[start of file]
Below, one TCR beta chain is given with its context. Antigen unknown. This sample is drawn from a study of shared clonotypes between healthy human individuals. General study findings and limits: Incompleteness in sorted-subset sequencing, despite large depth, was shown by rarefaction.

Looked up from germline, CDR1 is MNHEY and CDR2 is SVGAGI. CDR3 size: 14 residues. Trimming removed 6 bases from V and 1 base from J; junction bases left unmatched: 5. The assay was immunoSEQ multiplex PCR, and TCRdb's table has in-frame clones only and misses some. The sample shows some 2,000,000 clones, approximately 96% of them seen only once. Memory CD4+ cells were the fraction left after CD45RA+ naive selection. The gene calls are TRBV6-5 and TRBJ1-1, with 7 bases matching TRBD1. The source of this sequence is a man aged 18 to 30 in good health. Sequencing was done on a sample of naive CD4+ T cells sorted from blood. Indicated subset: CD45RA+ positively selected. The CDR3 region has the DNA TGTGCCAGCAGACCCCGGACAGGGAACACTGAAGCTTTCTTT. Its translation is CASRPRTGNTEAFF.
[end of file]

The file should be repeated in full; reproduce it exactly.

Below, one TCR beta chain is given with its context. Antigen unknown. This sample is drawn from a study of shared clonotypes between healthy human individuals. General study findings and limits: Incompleteness in sorted-subset sequencing, despite large depth, was shown by rarefaction.

Looked up from germline, CDR1 is MNHEY and CDR2 is SVGAGI. CDR3 size: 14 residues. Trimming removed 6 bases from V and 1 base from J; junction bases left unmatched: 5. The assay was immunoSEQ multiplex PCR, and TCRdb's table has in-frame clones only and misses some. The sample shows some 2,000,000 clones, approximately 96% of them seen only once. Memory CD4+ cells were the fraction left after CD45RA+ naive selection. The gene calls are TRBV6-5 and TRBJ1-1, with 7 bases matching TRBD1. The source of this sequence is a man aged 18 to 30 in good health. Sequencing was done on a sample of naive CD4+ T cells sorted from blood. Indicated subset: CD45RA+ positively selected. The CDR3 region has the DNA TGTGCCAGCAGACCCCGGACAGGGAACACTGAAGCTTTCTTT. Its translation is CASRPRTGNTEAFF.